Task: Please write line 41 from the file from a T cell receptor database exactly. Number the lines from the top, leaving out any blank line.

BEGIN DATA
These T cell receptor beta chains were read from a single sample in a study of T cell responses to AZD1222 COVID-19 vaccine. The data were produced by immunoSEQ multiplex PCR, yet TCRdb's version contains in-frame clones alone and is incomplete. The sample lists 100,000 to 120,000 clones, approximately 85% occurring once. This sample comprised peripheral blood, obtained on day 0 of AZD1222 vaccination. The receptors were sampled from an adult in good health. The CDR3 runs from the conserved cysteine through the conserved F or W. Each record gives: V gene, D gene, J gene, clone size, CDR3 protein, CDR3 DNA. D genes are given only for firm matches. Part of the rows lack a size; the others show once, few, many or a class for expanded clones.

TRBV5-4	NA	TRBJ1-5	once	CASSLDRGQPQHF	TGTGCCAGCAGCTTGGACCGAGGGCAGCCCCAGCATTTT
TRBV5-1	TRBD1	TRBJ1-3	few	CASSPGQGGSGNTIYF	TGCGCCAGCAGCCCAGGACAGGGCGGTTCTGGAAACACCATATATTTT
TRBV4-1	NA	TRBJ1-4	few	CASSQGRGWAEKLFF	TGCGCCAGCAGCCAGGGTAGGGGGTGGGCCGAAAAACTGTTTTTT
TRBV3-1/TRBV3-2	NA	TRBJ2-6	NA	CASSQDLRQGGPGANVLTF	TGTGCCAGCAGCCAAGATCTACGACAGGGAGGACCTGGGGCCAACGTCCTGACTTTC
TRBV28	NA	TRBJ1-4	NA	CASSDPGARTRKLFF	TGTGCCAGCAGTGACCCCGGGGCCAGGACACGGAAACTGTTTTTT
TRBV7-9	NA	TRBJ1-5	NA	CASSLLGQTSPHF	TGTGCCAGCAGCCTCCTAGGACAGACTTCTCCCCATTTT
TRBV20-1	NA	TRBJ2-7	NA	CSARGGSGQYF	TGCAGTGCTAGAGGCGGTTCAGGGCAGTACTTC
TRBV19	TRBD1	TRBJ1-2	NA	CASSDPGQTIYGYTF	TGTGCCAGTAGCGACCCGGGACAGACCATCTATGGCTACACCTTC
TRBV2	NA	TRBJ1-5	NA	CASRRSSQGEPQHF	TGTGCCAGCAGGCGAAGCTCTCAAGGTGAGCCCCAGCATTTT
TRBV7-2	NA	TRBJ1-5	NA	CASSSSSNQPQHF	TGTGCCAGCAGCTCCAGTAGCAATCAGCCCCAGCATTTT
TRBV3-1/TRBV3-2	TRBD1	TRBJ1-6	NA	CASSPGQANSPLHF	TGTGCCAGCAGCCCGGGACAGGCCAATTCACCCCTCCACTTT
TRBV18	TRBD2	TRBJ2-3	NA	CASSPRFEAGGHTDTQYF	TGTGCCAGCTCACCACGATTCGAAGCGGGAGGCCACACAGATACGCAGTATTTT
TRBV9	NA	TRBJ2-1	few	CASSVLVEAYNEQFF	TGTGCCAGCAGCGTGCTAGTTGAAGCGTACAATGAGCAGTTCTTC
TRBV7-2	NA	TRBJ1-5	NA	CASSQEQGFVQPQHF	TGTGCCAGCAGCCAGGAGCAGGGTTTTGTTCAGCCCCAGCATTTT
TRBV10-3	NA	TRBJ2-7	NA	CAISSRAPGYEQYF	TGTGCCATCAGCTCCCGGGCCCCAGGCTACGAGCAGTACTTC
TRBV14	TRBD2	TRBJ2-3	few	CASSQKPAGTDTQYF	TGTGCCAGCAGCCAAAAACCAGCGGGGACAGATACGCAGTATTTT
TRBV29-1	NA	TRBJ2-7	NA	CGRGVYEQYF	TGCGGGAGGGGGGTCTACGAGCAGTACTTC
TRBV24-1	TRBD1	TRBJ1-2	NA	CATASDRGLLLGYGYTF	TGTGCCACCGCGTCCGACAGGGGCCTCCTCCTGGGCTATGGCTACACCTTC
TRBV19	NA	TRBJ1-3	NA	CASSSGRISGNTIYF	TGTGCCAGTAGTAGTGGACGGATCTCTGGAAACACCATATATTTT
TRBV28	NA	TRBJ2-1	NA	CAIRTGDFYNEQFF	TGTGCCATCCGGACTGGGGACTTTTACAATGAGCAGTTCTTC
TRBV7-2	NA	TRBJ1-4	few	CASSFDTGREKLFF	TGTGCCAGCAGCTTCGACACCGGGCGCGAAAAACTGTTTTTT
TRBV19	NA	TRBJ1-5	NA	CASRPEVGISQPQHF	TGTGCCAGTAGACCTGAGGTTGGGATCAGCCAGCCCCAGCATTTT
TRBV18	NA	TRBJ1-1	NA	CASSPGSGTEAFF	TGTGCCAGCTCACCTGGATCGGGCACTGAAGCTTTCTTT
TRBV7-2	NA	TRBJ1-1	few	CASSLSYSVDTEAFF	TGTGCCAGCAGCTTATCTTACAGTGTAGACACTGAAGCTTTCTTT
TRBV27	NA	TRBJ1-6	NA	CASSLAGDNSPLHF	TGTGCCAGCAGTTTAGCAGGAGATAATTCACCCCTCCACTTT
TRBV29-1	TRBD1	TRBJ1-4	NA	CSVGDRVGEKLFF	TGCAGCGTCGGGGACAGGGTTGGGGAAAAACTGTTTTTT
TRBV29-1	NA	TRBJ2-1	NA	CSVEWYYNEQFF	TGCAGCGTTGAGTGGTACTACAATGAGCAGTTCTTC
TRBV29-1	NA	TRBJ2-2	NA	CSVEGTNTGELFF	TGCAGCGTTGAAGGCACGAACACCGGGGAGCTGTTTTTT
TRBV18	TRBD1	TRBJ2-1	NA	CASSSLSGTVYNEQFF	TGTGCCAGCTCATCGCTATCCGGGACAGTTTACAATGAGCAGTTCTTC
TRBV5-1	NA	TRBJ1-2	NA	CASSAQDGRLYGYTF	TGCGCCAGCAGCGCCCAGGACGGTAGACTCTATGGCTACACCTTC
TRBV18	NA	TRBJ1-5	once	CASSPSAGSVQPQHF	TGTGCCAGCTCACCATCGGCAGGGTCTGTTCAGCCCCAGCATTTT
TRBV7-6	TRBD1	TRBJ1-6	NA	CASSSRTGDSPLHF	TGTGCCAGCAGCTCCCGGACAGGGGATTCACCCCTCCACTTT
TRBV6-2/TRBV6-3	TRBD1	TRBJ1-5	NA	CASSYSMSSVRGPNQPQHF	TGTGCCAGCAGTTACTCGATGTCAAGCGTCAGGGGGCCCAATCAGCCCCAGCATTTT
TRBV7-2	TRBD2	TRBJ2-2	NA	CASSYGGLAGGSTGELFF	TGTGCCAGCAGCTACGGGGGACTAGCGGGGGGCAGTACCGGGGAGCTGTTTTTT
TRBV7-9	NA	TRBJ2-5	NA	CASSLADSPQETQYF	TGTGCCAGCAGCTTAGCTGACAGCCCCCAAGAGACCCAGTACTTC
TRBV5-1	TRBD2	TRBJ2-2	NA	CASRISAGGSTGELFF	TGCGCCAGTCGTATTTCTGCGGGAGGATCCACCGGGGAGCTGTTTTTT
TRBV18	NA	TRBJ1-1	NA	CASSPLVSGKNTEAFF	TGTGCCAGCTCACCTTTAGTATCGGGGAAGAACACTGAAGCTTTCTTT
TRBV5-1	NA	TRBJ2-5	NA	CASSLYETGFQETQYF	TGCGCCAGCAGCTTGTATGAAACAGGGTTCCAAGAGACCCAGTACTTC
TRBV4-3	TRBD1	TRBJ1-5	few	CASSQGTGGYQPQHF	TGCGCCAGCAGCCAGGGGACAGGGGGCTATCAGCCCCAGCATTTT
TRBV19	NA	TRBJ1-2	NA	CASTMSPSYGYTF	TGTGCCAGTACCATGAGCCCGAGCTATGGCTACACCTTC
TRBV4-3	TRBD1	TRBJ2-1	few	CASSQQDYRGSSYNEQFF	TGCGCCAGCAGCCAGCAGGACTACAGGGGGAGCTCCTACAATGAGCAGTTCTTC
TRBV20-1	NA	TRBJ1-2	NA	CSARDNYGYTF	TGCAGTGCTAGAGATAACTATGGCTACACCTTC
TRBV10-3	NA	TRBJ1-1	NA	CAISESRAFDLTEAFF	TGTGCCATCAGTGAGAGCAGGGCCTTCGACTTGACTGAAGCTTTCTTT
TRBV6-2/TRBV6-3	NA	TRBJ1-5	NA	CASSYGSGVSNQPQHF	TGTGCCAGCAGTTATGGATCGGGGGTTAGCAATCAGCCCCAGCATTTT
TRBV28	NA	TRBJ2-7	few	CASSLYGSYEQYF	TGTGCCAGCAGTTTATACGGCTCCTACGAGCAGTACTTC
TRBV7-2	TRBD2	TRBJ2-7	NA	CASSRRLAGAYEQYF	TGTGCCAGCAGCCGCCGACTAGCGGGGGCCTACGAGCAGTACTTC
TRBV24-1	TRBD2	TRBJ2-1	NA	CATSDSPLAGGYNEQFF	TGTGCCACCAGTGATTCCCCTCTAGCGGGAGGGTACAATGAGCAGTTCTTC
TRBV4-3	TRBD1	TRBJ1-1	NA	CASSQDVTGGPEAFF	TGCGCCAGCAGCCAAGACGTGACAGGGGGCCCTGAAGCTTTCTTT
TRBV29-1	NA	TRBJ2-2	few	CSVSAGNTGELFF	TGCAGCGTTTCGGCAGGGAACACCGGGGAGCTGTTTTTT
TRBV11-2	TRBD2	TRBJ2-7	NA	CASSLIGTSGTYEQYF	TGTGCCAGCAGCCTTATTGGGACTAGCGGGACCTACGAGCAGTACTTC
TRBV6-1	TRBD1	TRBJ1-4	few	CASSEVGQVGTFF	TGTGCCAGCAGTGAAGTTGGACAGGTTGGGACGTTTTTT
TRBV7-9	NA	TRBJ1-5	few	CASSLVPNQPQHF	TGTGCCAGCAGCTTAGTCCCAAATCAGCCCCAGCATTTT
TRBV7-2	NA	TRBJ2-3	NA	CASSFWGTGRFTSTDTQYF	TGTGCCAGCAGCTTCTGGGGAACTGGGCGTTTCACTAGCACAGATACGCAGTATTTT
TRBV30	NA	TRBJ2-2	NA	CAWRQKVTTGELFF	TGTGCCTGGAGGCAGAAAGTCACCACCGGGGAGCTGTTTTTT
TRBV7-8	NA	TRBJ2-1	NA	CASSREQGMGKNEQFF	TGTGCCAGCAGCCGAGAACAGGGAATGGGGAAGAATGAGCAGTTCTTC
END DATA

TRBV19	NA	TRBJ1-2	NA	CASTMSPSYGYTF	TGTGCCAGTACCATGAGCCCGAGCTATGGCTACACCTTC